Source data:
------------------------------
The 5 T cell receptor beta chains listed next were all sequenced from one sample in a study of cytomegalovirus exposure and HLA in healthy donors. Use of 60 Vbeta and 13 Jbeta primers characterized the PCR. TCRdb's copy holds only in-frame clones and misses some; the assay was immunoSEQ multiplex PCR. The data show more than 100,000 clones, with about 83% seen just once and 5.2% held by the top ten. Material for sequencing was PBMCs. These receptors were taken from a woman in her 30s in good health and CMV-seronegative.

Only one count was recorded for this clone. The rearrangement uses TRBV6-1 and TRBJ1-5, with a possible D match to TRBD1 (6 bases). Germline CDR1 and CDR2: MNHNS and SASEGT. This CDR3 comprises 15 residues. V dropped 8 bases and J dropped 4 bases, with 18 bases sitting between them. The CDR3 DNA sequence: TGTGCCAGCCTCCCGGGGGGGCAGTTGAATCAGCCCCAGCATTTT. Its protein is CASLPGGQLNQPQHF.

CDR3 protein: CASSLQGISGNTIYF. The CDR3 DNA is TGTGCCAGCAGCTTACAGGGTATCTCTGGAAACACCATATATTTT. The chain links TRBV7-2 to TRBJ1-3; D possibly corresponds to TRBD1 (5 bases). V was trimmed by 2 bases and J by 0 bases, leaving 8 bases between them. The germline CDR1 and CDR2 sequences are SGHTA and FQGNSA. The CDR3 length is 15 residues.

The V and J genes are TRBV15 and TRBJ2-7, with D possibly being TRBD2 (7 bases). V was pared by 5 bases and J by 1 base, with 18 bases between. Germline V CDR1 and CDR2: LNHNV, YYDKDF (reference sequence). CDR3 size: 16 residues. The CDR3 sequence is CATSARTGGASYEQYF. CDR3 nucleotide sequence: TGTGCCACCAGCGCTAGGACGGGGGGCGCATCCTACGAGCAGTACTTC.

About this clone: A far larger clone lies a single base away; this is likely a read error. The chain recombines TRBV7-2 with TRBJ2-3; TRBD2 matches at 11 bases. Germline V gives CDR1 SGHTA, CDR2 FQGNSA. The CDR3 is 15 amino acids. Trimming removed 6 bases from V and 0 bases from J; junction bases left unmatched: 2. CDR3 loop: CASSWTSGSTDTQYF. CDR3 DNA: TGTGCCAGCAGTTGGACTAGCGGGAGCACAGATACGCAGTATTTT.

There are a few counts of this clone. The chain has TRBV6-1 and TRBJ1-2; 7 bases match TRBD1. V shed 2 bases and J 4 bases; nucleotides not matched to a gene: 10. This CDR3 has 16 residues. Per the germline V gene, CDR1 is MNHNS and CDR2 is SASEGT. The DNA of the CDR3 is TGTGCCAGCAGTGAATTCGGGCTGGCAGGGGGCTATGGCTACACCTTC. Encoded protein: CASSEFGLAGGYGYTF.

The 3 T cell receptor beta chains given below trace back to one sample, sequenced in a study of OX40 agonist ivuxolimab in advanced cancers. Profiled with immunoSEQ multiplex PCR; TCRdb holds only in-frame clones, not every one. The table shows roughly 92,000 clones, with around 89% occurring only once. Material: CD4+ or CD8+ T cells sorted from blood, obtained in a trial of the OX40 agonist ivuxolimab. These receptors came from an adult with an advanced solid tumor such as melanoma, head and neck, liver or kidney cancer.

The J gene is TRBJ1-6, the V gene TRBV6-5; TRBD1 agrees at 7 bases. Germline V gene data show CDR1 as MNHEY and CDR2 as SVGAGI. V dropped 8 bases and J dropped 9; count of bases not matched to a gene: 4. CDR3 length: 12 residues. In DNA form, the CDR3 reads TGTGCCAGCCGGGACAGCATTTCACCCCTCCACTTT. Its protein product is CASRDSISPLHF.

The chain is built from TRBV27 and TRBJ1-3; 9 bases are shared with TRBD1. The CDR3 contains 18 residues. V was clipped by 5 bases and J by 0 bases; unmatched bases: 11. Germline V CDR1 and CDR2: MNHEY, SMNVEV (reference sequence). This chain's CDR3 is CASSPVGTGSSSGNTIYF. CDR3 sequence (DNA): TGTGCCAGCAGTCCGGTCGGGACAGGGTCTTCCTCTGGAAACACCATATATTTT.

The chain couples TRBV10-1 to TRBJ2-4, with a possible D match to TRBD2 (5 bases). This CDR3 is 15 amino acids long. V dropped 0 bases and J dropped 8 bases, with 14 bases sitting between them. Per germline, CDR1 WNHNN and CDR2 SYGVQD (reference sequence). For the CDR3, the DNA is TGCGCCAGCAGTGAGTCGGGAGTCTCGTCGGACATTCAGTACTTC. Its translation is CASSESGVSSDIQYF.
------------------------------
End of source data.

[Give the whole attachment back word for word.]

The 5 T cell receptor beta chains listed next were all sequenced from one sample in a study of cytomegalovirus exposure and HLA in healthy donors. Use of 60 Vbeta and 13 Jbeta primers characterized the PCR. TCRdb's copy holds only in-frame clones and misses some; the assay was immunoSEQ multiplex PCR. The data show more than 100,000 clones, with about 83% seen just once and 5.2% held by the top ten. Material for sequencing was PBMCs. These receptors were taken from a woman in her 30s in good health and CMV-seronegative.

Only one count was recorded for this clone. The rearrangement uses TRBV6-1 and TRBJ1-5, with a possible D match to TRBD1 (6 bases). Germline CDR1 and CDR2: MNHNS and SASEGT. This CDR3 comprises 15 residues. V dropped 8 bases and J dropped 4 bases, with 18 bases sitting between them. The CDR3 DNA sequence: TGTGCCAGCCTCCCGGGGGGGCAGTTGAATCAGCCCCAGCATTTT. Its protein is CASLPGGQLNQPQHF.

CDR3 protein: CASSLQGISGNTIYF. The CDR3 DNA is TGTGCCAGCAGCTTACAGGGTATCTCTGGAAACACCATATATTTT. The chain links TRBV7-2 to TRBJ1-3; D possibly corresponds to TRBD1 (5 bases). V was trimmed by 2 bases and J by 0 bases, leaving 8 bases between them. The germline CDR1 and CDR2 sequences are SGHTA and FQGNSA. The CDR3 length is 15 residues.

The V and J genes are TRBV15 and TRBJ2-7, with D possibly being TRBD2 (7 bases). V was pared by 5 bases and J by 1 base, with 18 bases between. Germline V CDR1 and CDR2: LNHNV, YYDKDF (reference sequence). CDR3 size: 16 residues. The CDR3 sequence is CATSARTGGASYEQYF. CDR3 nucleotide sequence: TGTGCCACCAGCGCTAGGACGGGGGGCGCATCCTACGAGCAGTACTTC.

About this clone: A far larger clone lies a single base away; this is likely a read error. The chain recombines TRBV7-2 with TRBJ2-3; TRBD2 matches at 11 bases. Germline V gives CDR1 SGHTA, CDR2 FQGNSA. The CDR3 is 15 amino acids. Trimming removed 6 bases from V and 0 bases from J; junction bases left unmatched: 2. CDR3 loop: CASSWTSGSTDTQYF. CDR3 DNA: TGTGCCAGCAGTTGGACTAGCGGGAGCACAGATACGCAGTATTTT.

There are a few counts of this clone. The chain has TRBV6-1 and TRBJ1-2; 7 bases match TRBD1. V shed 2 bases and J 4 bases; nucleotides not matched to a gene: 10. This CDR3 has 16 residues. Per the germline V gene, CDR1 is MNHNS and CDR2 is SASEGT. The DNA of the CDR3 is TGTGCCAGCAGTGAATTCGGGCTGGCAGGGGGCTATGGCTACACCTTC. Encoded protein: CASSEFGLAGGYGYTF.

The 3 T cell receptor beta chains given below trace back to one sample, sequenced in a study of OX40 agonist ivuxolimab in advanced cancers. Profiled with immunoSEQ multiplex PCR; TCRdb holds only in-frame clones, not every one. The table shows roughly 92,000 clones, with around 89% occurring only once. Material: CD4+ or CD8+ T cells sorted from blood, obtained in a trial of the OX40 agonist ivuxolimab. These receptors came from an adult with an advanced solid tumor such as melanoma, head and neck, liver or kidney cancer.

The J gene is TRBJ1-6, the V gene TRBV6-5; TRBD1 agrees at 7 bases. Germline V gene data show CDR1 as MNHEY and CDR2 as SVGAGI. V dropped 8 bases and J dropped 9; count of bases not matched to a gene: 4. CDR3 length: 12 residues. In DNA form, the CDR3 reads TGTGCCAGCCGGGACAGCATTTCACCCCTCCACTTT. Its protein product is CASRDSISPLHF.

The chain is built from TRBV27 and TRBJ1-3; 9 bases are shared with TRBD1. The CDR3 contains 18 residues. V was clipped by 5 bases and J by 0 bases; unmatched bases: 11. Germline V CDR1 and CDR2: MNHEY, SMNVEV (reference sequence). This chain's CDR3 is CASSPVGTGSSSGNTIYF. CDR3 sequence (DNA): TGTGCCAGCAGTCCGGTCGGGACAGGGTCTTCCTCTGGAAACACCATATATTTT.

The chain couples TRBV10-1 to TRBJ2-4, with a possible D match to TRBD2 (5 bases). This CDR3 is 15 amino acids long. V dropped 0 bases and J dropped 8 bases, with 14 bases sitting between them. Per germline, CDR1 WNHNN and CDR2 SYGVQD (reference sequence). For the CDR3, the DNA is TGCGCCAGCAGTGAGTCGGGAGTCTCGTCGGACATTCAGTACTTC. Its translation is CASSESGVSSDIQYF.